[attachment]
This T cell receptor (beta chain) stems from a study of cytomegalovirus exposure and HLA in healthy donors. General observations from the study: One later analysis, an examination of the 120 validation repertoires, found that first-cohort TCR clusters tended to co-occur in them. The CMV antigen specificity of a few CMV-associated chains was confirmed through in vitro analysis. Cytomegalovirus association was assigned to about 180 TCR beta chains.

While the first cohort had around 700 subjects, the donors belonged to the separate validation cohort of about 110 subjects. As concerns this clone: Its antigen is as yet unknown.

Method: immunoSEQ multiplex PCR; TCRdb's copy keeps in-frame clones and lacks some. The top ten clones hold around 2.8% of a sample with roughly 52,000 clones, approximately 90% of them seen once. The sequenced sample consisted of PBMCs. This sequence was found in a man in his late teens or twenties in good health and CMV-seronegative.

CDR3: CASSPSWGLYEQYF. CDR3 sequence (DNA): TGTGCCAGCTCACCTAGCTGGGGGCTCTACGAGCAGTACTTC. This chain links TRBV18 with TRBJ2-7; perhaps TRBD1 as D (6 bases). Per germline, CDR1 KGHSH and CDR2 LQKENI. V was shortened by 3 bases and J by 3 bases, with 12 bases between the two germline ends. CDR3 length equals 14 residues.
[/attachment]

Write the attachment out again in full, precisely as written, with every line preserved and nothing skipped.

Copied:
This T cell receptor (beta chain) stems from a study of cytomegalovirus exposure and HLA in healthy donors. General observations from the study: One later analysis, an examination of the 120 validation repertoires, found that first-cohort TCR clusters tended to co-occur in them. The CMV antigen specificity of a few CMV-associated chains was confirmed through in vitro analysis. Cytomegalovirus association was assigned to about 180 TCR beta chains.

While the first cohort had around 700 subjects, the donors belonged to the separate validation cohort of about 110 subjects. As concerns this clone: Its antigen is as yet unknown.

Method: immunoSEQ multiplex PCR; TCRdb's copy keeps in-frame clones and lacks some. The top ten clones hold around 2.8% of a sample with roughly 52,000 clones, approximately 90% of them seen once. The sequenced sample consisted of PBMCs. This sequence was found in a man in his late teens or twenties in good health and CMV-seronegative.

CDR3: CASSPSWGLYEQYF. CDR3 sequence (DNA): TGTGCCAGCTCACCTAGCTGGGGGCTCTACGAGCAGTACTTC. This chain links TRBV18 with TRBJ2-7; perhaps TRBD1 as D (6 bases). Per germline, CDR1 KGHSH and CDR2 LQKENI. V was shortened by 3 bases and J by 3 bases, with 12 bases between the two germline ends. CDR3 length equals 14 residues.